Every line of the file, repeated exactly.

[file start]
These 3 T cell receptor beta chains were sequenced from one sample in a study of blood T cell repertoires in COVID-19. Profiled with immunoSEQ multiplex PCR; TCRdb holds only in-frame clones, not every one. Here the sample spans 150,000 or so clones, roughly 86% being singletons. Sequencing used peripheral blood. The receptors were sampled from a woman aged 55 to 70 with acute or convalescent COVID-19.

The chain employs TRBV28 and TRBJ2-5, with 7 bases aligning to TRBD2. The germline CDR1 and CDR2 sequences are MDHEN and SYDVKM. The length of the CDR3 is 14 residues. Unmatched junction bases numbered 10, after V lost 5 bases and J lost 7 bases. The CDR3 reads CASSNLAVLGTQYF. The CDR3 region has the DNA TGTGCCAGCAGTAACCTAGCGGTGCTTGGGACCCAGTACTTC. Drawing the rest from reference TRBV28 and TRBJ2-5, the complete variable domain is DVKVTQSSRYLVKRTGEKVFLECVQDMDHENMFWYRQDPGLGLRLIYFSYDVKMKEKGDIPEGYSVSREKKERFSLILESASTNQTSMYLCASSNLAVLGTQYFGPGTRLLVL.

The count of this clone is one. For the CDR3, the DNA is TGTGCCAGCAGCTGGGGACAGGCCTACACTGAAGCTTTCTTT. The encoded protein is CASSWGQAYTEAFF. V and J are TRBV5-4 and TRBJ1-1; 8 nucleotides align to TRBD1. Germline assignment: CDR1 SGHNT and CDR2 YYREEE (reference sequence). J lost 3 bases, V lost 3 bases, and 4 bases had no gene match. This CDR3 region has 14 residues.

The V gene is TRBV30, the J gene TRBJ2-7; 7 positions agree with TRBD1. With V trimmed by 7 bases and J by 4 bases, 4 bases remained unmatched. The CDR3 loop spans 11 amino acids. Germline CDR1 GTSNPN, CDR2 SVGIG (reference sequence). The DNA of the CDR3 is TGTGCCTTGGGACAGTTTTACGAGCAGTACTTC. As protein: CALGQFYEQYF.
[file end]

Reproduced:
These 3 T cell receptor beta chains were sequenced from one sample in a study of blood T cell repertoires in COVID-19. Profiled with immunoSEQ multiplex PCR; TCRdb holds only in-frame clones, not every one. Here the sample spans 150,000 or so clones, roughly 86% being singletons. Sequencing used peripheral blood. The receptors were sampled from a woman aged 55 to 70 with acute or convalescent COVID-19.

The chain employs TRBV28 and TRBJ2-5, with 7 bases aligning to TRBD2. The germline CDR1 and CDR2 sequences are MDHEN and SYDVKM. The length of the CDR3 is 14 residues. Unmatched junction bases numbered 10, after V lost 5 bases and J lost 7 bases. The CDR3 reads CASSNLAVLGTQYF. The CDR3 region has the DNA TGTGCCAGCAGTAACCTAGCGGTGCTTGGGACCCAGTACTTC. Drawing the rest from reference TRBV28 and TRBJ2-5, the complete variable domain is DVKVTQSSRYLVKRTGEKVFLECVQDMDHENMFWYRQDPGLGLRLIYFSYDVKMKEKGDIPEGYSVSREKKERFSLILESASTNQTSMYLCASSNLAVLGTQYFGPGTRLLVL.

The count of this clone is one. For the CDR3, the DNA is TGTGCCAGCAGCTGGGGACAGGCCTACACTGAAGCTTTCTTT. The encoded protein is CASSWGQAYTEAFF. V and J are TRBV5-4 and TRBJ1-1; 8 nucleotides align to TRBD1. Germline assignment: CDR1 SGHNT and CDR2 YYREEE (reference sequence). J lost 3 bases, V lost 3 bases, and 4 bases had no gene match. This CDR3 region has 14 residues.

The V gene is TRBV30, the J gene TRBJ2-7; 7 positions agree with TRBD1. With V trimmed by 7 bases and J by 4 bases, 4 bases remained unmatched. The CDR3 loop spans 11 amino acids. Germline CDR1 GTSNPN, CDR2 SVGIG (reference sequence). The DNA of the CDR3 is TGTGCCTTGGGACAGTTTTACGAGCAGTACTTC. As protein: CALGQFYEQYF.